MANKATO — Before rehearsals begin, Sophia Pimsler and her quartet of sophomore dancers always take a few minutes to gather in a circle and talk. Or, in some cases, vent.
Rehearsals have been busy lately. And those few therapeutic moments help everyone stay relaxed.
“Sometimes that relieves a lot of stress,” she said.
Pimsler is a double major in dance and dance education at Minnesota State University. Her dance, “Floccus” (Latin for “flock”), was one of three student pieces chosen for the upcoming Fall Dance Concert.
Each fall dance showcase is divided into a so-called faculty portion — which also includes performances choreographed by MSU instructors and guest artists — and a student portion. The faculty portion is performed twice, once each on Friday and Saturday, while the student showcase is held Sunday afternoon.
Being chosen to participate in the faculty showcase is a feather in the cap for any student dancer. The process is competitive and Pimsler has had dances rejected in the past.
But this year’s selection comes with responsibility. In addition to teaching the finer points of her choreography to her small team of dancers, Pimsler is also familiarizing them with using vocals during their performances — something many dancers have never experienced. And to make matters more difficult, Pimsler must also teach her pupils a dance technique she only learned herself over the summer.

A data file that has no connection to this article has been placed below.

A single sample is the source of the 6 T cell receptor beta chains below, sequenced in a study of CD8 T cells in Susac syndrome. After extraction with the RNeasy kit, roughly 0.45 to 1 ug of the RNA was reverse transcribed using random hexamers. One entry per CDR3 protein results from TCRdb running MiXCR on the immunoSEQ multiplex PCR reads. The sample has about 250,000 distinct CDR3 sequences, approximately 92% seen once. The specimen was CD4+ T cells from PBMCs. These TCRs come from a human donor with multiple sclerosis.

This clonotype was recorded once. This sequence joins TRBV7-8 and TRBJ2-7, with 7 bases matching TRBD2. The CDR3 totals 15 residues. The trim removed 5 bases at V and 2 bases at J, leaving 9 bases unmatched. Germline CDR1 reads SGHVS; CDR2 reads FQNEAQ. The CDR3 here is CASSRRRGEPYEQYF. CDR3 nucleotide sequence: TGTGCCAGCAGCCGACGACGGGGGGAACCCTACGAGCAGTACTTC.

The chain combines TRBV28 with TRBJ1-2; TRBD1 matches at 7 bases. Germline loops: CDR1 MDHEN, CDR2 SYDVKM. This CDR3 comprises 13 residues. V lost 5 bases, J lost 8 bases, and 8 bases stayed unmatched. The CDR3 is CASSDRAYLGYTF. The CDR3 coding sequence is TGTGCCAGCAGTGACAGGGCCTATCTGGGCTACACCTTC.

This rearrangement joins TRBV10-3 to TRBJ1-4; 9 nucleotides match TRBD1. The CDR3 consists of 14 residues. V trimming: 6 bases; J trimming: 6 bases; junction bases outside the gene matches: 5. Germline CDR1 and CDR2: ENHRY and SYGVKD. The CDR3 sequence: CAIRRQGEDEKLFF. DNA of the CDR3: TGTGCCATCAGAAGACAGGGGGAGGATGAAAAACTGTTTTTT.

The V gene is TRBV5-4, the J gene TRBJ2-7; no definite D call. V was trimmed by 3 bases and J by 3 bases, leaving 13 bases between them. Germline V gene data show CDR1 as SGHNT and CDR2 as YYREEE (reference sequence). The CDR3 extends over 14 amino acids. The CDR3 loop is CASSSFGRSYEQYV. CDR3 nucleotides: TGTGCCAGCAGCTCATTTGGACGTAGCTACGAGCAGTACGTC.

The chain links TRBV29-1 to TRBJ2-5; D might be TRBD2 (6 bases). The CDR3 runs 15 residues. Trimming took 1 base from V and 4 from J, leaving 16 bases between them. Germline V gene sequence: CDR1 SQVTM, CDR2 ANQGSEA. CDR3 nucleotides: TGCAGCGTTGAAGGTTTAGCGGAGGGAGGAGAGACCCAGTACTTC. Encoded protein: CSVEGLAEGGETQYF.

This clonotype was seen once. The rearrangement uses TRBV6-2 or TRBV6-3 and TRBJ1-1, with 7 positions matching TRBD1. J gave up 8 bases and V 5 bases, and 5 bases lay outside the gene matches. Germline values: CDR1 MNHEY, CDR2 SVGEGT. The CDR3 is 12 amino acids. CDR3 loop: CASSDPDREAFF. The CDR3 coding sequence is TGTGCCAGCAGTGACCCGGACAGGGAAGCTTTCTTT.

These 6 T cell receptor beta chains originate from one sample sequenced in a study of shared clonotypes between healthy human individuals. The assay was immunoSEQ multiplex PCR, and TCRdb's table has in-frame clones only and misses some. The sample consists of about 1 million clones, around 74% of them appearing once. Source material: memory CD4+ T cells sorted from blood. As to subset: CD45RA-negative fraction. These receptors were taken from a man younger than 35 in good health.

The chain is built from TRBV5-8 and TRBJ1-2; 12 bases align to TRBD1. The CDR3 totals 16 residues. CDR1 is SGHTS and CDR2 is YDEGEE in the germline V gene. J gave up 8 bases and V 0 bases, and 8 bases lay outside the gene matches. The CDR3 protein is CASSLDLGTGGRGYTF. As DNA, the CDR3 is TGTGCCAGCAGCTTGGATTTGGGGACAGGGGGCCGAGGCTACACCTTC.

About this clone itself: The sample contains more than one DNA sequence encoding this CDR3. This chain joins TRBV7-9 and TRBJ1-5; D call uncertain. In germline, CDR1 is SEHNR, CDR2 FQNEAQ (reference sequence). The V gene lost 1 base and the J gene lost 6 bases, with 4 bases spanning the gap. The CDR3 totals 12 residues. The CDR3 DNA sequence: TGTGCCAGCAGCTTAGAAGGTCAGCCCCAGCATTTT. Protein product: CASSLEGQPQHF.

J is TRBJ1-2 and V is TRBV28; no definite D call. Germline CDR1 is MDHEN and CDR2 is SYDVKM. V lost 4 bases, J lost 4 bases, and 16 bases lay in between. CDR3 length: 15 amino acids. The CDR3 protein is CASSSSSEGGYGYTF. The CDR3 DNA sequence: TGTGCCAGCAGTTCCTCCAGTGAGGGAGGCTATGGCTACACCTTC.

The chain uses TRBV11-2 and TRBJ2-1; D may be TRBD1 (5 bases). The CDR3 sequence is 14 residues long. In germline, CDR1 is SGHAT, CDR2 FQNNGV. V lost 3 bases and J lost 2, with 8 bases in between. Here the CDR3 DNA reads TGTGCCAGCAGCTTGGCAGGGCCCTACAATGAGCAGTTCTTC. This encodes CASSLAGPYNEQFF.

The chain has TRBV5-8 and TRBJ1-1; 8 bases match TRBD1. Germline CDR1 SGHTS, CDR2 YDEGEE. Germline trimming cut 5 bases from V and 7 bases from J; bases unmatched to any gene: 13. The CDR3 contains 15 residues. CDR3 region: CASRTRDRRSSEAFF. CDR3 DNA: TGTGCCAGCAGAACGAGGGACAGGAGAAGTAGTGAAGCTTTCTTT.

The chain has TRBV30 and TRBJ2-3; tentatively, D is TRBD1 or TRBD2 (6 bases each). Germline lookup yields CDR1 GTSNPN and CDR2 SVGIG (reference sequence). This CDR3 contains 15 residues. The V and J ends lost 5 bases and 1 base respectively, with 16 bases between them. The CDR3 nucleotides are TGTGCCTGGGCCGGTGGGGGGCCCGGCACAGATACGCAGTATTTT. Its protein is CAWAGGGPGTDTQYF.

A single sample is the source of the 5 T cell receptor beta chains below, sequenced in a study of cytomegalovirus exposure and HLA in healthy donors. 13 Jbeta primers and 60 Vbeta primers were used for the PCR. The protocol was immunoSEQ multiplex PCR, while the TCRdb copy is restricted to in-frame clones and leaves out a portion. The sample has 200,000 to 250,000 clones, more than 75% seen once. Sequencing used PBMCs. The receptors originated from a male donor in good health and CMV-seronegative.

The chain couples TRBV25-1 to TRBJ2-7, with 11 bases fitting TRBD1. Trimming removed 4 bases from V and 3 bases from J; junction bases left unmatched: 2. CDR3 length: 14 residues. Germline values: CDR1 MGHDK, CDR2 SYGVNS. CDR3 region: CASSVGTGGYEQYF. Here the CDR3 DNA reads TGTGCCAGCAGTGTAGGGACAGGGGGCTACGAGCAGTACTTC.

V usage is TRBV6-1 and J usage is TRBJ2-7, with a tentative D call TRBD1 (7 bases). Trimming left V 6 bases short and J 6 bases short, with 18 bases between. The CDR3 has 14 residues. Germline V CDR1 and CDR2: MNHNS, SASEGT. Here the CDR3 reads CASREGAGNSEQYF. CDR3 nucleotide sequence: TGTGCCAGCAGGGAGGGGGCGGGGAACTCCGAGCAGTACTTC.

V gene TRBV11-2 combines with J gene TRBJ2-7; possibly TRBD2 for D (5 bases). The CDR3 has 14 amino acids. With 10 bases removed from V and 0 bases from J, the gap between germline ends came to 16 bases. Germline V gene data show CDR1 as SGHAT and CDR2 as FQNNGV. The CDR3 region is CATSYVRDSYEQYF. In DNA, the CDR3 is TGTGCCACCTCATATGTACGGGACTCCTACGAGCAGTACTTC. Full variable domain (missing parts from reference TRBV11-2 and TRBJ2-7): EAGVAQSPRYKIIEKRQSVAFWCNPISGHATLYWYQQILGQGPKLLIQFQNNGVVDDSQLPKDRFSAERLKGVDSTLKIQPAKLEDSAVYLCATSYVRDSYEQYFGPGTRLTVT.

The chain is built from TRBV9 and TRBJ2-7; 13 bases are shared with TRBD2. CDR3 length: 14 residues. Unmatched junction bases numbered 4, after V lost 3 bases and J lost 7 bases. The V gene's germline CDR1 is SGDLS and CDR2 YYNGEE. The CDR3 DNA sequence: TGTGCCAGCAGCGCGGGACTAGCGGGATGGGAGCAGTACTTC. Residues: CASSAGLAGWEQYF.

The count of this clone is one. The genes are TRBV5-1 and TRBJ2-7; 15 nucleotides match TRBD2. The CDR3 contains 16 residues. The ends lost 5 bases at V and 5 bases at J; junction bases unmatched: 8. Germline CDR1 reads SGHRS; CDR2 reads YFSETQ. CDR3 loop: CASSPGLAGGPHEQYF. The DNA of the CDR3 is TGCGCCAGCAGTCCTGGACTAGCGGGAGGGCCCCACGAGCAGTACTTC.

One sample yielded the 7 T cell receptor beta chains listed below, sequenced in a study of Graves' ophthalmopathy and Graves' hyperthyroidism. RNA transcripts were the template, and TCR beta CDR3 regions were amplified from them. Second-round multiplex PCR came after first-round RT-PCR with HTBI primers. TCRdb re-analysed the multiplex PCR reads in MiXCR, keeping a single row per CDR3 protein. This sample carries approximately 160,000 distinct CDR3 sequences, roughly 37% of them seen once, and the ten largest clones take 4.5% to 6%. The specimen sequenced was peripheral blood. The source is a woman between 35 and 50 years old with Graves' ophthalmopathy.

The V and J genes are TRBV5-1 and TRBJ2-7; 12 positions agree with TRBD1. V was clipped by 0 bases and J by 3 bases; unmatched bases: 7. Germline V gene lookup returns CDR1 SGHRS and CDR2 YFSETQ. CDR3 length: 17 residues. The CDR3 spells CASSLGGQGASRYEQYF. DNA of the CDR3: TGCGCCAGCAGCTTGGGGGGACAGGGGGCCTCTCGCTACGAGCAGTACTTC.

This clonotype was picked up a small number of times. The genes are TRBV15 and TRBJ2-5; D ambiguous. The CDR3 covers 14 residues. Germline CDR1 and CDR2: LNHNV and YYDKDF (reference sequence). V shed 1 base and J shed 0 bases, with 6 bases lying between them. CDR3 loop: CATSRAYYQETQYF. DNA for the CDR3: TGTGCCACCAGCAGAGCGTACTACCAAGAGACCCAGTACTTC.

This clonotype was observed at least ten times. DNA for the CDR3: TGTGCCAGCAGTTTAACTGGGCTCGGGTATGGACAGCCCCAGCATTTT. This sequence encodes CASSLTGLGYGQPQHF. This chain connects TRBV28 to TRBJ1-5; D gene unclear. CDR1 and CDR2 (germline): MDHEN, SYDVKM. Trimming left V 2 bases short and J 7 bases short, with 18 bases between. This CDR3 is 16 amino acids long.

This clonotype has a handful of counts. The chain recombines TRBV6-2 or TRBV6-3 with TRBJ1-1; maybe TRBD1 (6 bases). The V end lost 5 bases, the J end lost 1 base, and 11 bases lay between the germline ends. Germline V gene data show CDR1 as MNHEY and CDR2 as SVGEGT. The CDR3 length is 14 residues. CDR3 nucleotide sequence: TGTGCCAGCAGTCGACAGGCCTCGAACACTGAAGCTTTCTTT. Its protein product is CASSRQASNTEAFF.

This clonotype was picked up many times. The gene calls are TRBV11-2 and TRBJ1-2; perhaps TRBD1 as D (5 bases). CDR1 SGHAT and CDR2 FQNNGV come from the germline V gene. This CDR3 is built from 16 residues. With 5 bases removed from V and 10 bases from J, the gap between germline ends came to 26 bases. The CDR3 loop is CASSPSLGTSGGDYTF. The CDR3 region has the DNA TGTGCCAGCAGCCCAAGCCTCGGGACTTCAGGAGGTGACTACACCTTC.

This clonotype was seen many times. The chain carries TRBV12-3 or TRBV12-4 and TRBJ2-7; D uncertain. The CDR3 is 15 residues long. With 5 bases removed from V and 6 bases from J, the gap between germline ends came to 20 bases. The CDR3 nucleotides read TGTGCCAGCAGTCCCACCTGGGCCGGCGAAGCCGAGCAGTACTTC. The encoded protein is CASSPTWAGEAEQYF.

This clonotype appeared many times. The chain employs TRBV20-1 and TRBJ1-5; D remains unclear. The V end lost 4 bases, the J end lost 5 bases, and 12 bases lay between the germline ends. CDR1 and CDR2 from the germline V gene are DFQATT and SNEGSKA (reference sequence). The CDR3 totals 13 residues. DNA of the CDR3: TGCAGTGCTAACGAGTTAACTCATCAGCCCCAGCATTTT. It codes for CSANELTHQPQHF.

“They’re learning a whole new style,” said Pimsler, who spent several weeks learning Gaga, an Israeli dance form that emphasizes fluidity throughout the body. “It challenges the studio training a lot of dancers have.”
Other MSU students selected to choreograph dances are Brenda Martinson and Michelle Collins.
Martinson’s “5812” is based on the Bible’s Book of James. Collins, who choreographed “Parallel Dream,” is one of five students in the inaugural crop of students in MSU’s BFA dance program.
The concert also includes pieces choreographed by faculty members Julie Kerr-Berry and Daniel Stark, as well as guest artists Gabriel Anderson and Penelope Freeh.
Kerr-Berry’s piece is based on the idea of a circle and works to introduce some of the newer dancers to the audience. Stark’s piece, “Folktale,” is based on the extremities of emotion and how to reveal the reasoning behind that emotion. The questioning of progress, its purpose and purported benefits is the intent for Anderson’s piece, “In Lieu of Progress.” Freeh’s piece, “Ancient Elegy,” which opens the concert, will use a ballet dance “vocabulary” to get the audience thinking.